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First Jail Sentence Under New Dog Control Laws


1 December 2004

First Jail Sentence Under New Dog Control Laws

Manukau mayor Sir Barry Curtis says a four month jail sentence handed down over a recent pit bull cross attack in Otara is warranted, and should be a lesson to other owners of unregistered dogs.

The female owner of the dog has been sentenced to 4 months in prison after the animal attacked a 66 year old woman and bit off part of her ear in late December last year. The owner has been granted leave to apply for home detention. The attack victim spent three days in hospital and surgeons were unable to reconnect the portion of her ear that was bitten off.

The charge is believed to be the first laid under section 58 of the Dog Control Act since the amendments to the Act came into force on December 1, 2003. The new laws followed a spate of serious attacks. Manukau City Council introduced new bylaws to take a tougher stand on uncontrolled and unregistered dogs in its area and the changes took effect from yesterday, December 1.

Sir Barry says owners must realize that owning a dog is not something to be taken lightly. "We're serious about this clampdown. Far too often, innocent members of the public have to pay the price for uncontrolled animals. In fact the majority of unprovoked attacks are by unregistered dogs. Pet ownership involves responsibilities and all dog owners must realize they will have to pay the price if they fail to live up to those obligations."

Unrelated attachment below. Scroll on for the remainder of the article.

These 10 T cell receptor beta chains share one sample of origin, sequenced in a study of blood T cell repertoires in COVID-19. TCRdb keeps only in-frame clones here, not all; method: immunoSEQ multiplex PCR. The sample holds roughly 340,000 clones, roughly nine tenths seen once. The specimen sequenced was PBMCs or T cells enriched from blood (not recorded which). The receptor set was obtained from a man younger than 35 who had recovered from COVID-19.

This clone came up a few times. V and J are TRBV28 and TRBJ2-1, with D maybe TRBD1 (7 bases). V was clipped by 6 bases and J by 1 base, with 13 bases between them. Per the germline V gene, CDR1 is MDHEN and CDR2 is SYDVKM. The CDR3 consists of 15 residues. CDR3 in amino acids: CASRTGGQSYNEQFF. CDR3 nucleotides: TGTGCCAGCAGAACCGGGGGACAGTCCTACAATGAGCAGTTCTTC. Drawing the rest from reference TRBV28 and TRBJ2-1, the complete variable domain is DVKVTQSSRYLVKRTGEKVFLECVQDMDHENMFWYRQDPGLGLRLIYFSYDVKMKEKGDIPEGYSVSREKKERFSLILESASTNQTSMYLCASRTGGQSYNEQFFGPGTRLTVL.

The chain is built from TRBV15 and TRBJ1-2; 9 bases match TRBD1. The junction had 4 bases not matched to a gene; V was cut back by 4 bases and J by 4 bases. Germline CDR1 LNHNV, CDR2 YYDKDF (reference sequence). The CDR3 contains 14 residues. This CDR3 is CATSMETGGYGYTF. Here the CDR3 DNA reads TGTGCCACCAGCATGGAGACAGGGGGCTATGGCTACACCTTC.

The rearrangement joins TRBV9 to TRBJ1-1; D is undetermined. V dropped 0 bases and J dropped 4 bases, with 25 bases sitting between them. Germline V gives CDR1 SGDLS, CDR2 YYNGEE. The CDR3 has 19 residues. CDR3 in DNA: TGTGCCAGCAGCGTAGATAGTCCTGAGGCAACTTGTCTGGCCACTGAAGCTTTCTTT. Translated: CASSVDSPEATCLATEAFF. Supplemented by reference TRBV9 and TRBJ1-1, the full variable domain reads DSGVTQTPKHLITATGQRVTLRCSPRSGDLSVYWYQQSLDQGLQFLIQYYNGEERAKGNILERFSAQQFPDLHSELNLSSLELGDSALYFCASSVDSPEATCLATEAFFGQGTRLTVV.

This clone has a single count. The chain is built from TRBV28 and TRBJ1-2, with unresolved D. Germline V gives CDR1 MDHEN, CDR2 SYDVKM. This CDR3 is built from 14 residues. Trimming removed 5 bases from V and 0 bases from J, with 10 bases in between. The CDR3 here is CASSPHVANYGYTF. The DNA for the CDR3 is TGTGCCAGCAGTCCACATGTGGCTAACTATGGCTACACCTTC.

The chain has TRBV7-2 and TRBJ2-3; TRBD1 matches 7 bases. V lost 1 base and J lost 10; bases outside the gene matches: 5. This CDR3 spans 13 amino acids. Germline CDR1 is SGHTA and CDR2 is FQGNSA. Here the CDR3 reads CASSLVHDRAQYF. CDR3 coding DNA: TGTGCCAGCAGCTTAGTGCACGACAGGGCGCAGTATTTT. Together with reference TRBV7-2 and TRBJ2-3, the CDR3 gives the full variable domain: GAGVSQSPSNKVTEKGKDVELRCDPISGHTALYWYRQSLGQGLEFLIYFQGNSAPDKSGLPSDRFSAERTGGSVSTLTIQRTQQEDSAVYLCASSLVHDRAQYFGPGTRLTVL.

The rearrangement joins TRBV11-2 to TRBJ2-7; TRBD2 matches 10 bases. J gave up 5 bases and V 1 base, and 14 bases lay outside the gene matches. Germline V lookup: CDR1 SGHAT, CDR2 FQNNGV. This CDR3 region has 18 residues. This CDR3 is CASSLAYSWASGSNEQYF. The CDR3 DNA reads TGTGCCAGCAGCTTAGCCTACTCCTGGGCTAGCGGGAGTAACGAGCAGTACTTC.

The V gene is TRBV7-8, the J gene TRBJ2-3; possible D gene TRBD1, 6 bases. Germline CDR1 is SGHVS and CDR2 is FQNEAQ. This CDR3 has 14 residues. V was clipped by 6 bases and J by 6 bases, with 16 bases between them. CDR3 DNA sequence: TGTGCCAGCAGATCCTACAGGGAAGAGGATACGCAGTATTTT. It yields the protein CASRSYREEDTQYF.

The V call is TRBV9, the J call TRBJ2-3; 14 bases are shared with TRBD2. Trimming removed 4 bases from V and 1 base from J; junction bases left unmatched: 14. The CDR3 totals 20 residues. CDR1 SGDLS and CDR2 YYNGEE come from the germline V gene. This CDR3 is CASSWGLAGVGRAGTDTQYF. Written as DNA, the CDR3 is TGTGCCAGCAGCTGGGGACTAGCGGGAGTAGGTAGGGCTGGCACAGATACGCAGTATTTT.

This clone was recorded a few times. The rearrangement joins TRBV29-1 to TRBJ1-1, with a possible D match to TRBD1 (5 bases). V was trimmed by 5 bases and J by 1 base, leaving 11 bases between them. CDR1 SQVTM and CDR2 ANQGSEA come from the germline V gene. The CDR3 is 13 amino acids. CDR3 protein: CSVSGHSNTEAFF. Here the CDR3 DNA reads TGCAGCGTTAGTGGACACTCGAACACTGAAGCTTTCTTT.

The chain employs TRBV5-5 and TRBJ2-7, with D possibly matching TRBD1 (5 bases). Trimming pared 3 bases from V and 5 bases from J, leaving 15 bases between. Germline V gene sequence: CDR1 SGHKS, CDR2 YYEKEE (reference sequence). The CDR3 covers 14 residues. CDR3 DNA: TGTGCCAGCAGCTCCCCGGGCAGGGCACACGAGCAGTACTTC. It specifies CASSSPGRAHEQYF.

Under the new policy there are instant fines of up to $300 for breaches of the bylaw and unregistered animals can be seized instantly. The policy targets irresponsible owners who allow their dog to roam, intimidate or bite people or animals, fail to comply with leash or prohibition laws, or fail to pick up faeces left by their dog. But it also supports responsible owners by continuing to allow them to exercise their dogs under control off-leash in most reserve, beach and foreshore areas.

Unregistered dogs make up 23% of the estimated dog population of Manukau but they cause the majority of dog-related complaints in the city. They account for 90% of all incidents of roaming dogs and 46% of all dog attacks.

Last year the Council received over 5,000 complaints about roaming dogs and 370 complaints relating to dog attacks on people. During this time more than 4,000 dogs were held at Manukau's Animal Shelter.

By taking a tougher approach on unregistered dogs the Council will be forcing owners to accept the responsibility of owning a dog and also recover some of the costs to ratepayers and ease any pressure to raise registration fees for responsible owners. In addition to facing $300 fines, owners wanting to keep their dog will have to pay registration and impounding fees of more than $200 within 7 days of seizure.

Owners of unregistered dogs can avoid losing their pet and receiving a fine by registering. The annual registration fee is $100. To register, owners should go to Manukau City Council's Citizen's and Customer Centre at Manukau City Centre or phone the Call Centre on 262 5104.

ENDS

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